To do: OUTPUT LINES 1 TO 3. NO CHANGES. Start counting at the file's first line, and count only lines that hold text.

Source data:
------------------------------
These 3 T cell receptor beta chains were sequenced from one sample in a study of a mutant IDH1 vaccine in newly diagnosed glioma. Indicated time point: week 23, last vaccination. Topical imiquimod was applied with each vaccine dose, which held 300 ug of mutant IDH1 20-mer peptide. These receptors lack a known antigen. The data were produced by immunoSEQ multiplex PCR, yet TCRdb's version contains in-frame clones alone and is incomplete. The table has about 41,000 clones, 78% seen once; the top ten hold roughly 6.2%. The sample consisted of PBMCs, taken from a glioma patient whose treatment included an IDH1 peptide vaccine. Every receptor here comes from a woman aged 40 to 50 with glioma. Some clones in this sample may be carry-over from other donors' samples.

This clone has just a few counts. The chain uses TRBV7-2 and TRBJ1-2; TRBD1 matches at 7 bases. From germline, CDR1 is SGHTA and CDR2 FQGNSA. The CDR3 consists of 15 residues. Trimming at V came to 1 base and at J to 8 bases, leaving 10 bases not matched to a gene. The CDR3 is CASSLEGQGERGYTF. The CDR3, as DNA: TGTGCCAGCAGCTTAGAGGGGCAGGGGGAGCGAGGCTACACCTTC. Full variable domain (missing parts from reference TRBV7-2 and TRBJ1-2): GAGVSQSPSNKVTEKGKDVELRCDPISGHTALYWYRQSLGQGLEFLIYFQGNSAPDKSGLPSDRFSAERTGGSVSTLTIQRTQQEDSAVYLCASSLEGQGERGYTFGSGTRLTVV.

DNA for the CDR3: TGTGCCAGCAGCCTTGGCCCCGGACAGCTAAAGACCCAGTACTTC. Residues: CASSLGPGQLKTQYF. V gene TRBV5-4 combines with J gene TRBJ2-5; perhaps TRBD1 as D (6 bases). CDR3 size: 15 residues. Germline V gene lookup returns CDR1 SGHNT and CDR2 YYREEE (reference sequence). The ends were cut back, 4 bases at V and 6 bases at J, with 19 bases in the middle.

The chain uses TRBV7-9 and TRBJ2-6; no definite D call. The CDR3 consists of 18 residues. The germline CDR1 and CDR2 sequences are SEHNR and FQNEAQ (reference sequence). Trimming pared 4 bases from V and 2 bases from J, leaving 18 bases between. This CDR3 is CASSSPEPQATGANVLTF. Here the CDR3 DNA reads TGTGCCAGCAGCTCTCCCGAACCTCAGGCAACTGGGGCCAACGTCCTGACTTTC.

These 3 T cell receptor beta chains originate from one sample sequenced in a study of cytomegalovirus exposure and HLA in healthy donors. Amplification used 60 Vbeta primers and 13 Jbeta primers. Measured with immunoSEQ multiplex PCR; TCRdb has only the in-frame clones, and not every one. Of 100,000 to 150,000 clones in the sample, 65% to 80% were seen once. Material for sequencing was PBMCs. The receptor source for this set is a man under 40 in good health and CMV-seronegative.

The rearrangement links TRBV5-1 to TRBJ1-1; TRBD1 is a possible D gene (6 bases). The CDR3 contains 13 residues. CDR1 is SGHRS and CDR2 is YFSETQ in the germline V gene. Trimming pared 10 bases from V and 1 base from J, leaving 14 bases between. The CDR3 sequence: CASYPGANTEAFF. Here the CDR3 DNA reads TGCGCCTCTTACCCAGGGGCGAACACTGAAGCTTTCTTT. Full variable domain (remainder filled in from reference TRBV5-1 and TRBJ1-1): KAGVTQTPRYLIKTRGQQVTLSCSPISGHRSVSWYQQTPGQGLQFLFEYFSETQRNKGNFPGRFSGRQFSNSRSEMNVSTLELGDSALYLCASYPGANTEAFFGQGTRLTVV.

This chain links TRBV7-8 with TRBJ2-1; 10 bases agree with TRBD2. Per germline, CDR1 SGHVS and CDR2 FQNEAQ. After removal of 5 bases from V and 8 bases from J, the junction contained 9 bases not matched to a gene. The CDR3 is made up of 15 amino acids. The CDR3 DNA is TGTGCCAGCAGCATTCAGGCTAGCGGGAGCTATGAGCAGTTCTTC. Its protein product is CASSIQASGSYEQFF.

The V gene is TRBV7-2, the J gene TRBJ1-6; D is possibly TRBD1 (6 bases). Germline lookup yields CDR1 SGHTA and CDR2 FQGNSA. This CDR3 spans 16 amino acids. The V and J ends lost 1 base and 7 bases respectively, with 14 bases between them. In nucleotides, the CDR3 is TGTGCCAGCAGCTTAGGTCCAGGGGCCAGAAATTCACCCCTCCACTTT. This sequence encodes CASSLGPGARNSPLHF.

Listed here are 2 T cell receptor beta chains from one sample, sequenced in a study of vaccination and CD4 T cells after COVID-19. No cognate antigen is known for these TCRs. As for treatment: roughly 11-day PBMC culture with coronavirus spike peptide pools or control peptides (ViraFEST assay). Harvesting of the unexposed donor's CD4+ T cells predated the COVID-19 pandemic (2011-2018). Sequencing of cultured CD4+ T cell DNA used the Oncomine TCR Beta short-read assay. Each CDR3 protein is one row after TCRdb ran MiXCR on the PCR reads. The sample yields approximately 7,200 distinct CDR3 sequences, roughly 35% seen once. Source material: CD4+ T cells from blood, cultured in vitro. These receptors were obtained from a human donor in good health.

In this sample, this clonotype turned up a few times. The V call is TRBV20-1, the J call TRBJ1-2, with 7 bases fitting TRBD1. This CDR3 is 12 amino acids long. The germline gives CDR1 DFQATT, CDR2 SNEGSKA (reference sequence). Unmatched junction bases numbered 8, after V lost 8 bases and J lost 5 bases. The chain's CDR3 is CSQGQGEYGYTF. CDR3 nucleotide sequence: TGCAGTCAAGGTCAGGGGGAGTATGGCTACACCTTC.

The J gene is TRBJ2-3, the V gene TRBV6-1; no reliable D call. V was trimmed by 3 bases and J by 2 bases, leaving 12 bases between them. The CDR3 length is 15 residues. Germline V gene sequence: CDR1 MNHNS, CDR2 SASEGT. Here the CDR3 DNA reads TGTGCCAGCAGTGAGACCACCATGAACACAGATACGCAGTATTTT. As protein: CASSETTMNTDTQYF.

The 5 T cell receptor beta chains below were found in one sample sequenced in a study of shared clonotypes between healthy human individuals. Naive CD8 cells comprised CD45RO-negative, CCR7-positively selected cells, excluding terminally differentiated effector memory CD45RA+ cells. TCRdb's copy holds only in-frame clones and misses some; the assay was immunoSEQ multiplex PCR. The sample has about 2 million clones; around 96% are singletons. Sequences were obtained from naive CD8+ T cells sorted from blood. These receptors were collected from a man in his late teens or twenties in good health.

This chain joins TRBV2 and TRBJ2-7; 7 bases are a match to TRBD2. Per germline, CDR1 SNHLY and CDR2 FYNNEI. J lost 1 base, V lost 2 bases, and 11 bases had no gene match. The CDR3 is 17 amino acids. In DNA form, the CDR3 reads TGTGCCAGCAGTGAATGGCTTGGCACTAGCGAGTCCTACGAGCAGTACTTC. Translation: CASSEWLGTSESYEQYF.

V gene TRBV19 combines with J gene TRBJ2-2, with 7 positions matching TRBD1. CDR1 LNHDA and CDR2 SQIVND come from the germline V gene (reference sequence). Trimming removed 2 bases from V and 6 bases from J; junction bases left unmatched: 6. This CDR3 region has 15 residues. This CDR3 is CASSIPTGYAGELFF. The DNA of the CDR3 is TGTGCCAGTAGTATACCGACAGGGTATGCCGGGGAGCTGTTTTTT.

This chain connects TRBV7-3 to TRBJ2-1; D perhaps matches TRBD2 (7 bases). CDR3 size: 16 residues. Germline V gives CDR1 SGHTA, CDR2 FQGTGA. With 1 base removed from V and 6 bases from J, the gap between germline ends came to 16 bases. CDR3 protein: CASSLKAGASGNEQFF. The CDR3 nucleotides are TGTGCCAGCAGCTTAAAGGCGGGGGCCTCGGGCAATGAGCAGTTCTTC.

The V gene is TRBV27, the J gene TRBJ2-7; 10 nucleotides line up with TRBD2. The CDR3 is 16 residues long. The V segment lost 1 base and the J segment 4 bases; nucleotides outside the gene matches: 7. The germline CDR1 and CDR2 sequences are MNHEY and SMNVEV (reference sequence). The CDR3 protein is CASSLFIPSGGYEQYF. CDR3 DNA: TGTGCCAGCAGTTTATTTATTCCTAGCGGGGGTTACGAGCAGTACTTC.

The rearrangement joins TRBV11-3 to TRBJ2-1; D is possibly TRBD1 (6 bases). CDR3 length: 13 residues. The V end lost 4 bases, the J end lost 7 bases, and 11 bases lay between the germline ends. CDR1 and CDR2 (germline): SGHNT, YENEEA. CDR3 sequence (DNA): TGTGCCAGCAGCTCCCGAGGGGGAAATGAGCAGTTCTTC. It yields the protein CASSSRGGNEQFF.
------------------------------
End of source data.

These 3 T cell receptor beta chains were sequenced from one sample in a study of a mutant IDH1 vaccine in newly diagnosed glioma. Indicated time point: week 23, last vaccination. Topical imiquimod was applied with each vaccine dose, which held 300 ug of mutant IDH1 20-mer peptide. These receptors lack a known antigen. The data were produced by immunoSEQ multiplex PCR, yet TCRdb's version contains in-frame clones alone and is incomplete. The table has about 41,000 clones, 78% seen once; the top ten hold roughly 6.2%. The sample consisted of PBMCs, taken from a glioma patient whose treatment included an IDH1 peptide vaccine. Every receptor here comes from a woman aged 40 to 50 with glioma. Some clones in this sample may be carry-over from other donors' samples.

This clone has just a few counts. The chain uses TRBV7-2 and TRBJ1-2; TRBD1 matches at 7 bases. From germline, CDR1 is SGHTA and CDR2 FQGNSA. The CDR3 consists of 15 residues. Trimming at V came to 1 base and at J to 8 bases, leaving 10 bases not matched to a gene. The CDR3 is CASSLEGQGERGYTF. The CDR3, as DNA: TGTGCCAGCAGCTTAGAGGGGCAGGGGGAGCGAGGCTACACCTTC. Full variable domain (missing parts from reference TRBV7-2 and TRBJ1-2): GAGVSQSPSNKVTEKGKDVELRCDPISGHTALYWYRQSLGQGLEFLIYFQGNSAPDKSGLPSDRFSAERTGGSVSTLTIQRTQQEDSAVYLCASSLEGQGERGYTFGSGTRLTVV.

DNA for the CDR3: TGTGCCAGCAGCCTTGGCCCCGGACAGCTAAAGACCCAGTACTTC. Residues: CASSLGPGQLKTQYF. V gene TRBV5-4 combines with J gene TRBJ2-5; perhaps TRBD1 as D (6 bases). CDR3 size: 15 residues. Germline V gene lookup returns CDR1 SGHNT and CDR2 YYREEE (reference sequence). The ends were cut back, 4 bases at V and 6 bases at J, with 19 bases in the middle.